All this criticism towards the single-player game does not mean it wouldn't stand out. You're not just fighting every other character on the roster to conquer the game. At three different points of the tourney, a whole team formed by a total of 30 characters is on your ass in a mayhemic slobberknocker. These are perhaps the best parts of the single-player tourney. Also, there are three boss fights which can't be won by using only standard means of combat - against a giant Donkey Kong, in which you have a randomly selected duo of characters at your side; against Metal Mario from Super Mario 64, who is very durable and tough to throw around, and finally, Master Hand, who's huge in size, he has the power of flight, and an amount of HP instead of the regular damage counter. There are three different bonus games in which your success depends mostly on something else than fighting, such as precision jumping. It's really not this game's thing, and all of these bonus games are probably the game's weakest spots.

A pink Kirby wearing my hat can not be
left alive.
The way Super Smash Bros. works is very, very simple. "Smash" is the word. You can strategize all you want, but the truth is that your sole purpose is to smash the controller to bits while mauling the living shit out of your opponent. As they take damage, they grow more vulnerable to special attacks and less capable of climbing up once they're pushed or thrown over the playfield's edge. My usual strategy is to go straight at 'em, unleash a flurry of powerful attacks unique to the used character (for example, Samus can morph into a ball and leave a bomb at her opponents' feet in the classic Metroid style), then grab them by the hair - if they have any - and hurl them into the deep unknown. In the single-player game, that strategy works a little too well... not on any of the bosses, though. In the later stages of the single-player game, blocking and evading the opponents' attacks becomes way more crucial than it is in the beginning. At least the first fight against Master Hand should be fought with the least loss of lives possible, since you're sure to meet another challenger after the end credits have rolled, your remaining lives from the final boss fight will carry over and you can't unlock the character without beating him. The different items and weapons have some real, practical use only on a couple of choice occasions. Some like 'em, I don't think they're that essential.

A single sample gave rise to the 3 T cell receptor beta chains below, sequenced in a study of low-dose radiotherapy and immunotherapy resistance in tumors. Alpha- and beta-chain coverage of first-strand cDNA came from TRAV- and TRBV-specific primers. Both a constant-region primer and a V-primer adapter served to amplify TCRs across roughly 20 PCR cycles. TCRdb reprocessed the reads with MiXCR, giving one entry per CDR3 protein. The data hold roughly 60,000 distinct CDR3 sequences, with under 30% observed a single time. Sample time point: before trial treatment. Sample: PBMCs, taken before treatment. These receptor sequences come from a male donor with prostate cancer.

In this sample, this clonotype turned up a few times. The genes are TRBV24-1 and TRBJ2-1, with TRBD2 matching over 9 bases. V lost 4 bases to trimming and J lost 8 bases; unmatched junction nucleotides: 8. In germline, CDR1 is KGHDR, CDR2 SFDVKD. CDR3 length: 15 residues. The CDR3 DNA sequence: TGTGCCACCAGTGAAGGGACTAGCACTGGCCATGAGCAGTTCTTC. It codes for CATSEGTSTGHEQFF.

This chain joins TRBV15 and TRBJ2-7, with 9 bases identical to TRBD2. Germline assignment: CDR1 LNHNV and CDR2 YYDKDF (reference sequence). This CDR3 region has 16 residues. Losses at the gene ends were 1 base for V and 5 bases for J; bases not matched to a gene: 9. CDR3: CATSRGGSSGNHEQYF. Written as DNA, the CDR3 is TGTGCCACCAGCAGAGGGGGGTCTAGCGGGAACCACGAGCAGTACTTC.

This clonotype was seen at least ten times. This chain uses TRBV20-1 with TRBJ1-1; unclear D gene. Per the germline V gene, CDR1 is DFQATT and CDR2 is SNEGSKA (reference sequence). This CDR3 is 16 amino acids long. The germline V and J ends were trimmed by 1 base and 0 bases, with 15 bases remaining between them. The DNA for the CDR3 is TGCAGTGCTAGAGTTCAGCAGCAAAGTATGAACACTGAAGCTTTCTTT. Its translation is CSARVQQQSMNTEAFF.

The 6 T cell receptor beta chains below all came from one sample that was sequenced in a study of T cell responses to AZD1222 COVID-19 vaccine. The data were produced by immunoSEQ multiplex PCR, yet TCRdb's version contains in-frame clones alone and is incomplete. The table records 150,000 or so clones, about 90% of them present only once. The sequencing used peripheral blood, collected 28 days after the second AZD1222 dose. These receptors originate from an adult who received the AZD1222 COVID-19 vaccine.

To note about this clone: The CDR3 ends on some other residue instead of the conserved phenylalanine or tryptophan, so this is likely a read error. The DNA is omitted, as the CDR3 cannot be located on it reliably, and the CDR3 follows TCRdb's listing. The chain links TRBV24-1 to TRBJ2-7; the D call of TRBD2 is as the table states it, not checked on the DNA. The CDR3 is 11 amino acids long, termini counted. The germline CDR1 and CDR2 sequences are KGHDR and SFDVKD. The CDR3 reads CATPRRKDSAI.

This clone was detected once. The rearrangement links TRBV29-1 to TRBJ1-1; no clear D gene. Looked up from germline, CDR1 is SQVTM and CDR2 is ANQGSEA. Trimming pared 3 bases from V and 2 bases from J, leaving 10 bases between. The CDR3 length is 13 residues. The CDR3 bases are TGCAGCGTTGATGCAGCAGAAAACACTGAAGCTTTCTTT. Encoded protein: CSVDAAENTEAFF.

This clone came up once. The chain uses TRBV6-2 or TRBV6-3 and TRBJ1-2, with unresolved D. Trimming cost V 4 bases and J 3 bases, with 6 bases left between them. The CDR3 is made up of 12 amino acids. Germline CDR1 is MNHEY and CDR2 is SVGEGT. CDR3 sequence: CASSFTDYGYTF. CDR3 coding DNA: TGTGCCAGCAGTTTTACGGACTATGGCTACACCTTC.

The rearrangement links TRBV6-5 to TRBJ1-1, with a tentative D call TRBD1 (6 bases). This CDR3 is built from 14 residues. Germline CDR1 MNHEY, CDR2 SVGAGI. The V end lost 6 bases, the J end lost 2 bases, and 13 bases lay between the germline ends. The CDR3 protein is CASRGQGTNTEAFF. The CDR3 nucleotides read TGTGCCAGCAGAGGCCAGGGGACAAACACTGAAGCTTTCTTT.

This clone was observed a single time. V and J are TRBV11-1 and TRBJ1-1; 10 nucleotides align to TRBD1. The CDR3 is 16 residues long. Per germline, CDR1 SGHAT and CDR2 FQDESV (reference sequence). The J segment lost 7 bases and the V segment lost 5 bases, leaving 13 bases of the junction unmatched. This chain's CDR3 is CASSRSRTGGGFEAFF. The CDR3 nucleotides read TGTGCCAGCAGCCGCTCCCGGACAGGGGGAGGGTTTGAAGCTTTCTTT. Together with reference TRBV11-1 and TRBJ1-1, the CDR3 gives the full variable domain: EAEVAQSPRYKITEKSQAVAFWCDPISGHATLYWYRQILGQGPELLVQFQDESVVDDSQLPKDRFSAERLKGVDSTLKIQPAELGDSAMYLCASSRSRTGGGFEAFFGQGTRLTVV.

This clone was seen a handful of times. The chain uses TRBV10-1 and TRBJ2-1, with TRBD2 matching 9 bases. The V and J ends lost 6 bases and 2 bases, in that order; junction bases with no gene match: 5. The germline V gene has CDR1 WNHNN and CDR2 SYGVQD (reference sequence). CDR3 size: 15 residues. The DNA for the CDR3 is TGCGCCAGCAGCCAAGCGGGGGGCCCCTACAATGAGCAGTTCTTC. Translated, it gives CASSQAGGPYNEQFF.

I am not tripping. I am fighting a huge hand in
outer space.
All in all, Super Smash Bros. is a very easy game. Normal is the highest level of difficulty you need to play at and conquer to unlock every character. Some criterias are hard to meet, but with just a little practice, you're sure to have a full roster in no time. After that's done, all there is left is the multiplayer mode, which is the game at its prime. As I said, there are many excellent multiplayer games on the Nintendo 64. Super Smash Bros. is among the best, but while making it, HAL didn't have much sympathy for people with no friends, or people like me, to whom a multiplayer mode is usually just a neat extra and it's the single-player mode that really counts.

Super Smash Bros. is a classic, no doubt about it, and as a whole experience, it's basically one of my all-time favourite fighting games. However, beating the single-player mode is effortless, everything truly essential to the gameplay is so easy to master - and after playing just a few rounds of that very same game, even with a different character, the need for a friend or two (or three) to come over becomes unbearable. It's not meant for us lonely hearts.

SOUND : 8.6


a.k.a. Nintendo All-Star! Dairantō Smash Brothers (JAP)

GameRankings: 78.25%

Nintendo Power ranks Super Smash Bros. #19 on their list of the Top 200 Nintendo Games of All Time.

Mario, Luigi, Samus Aran, Donkey Kong and Link previously appeared together in Nintendo's NES version of Tetris.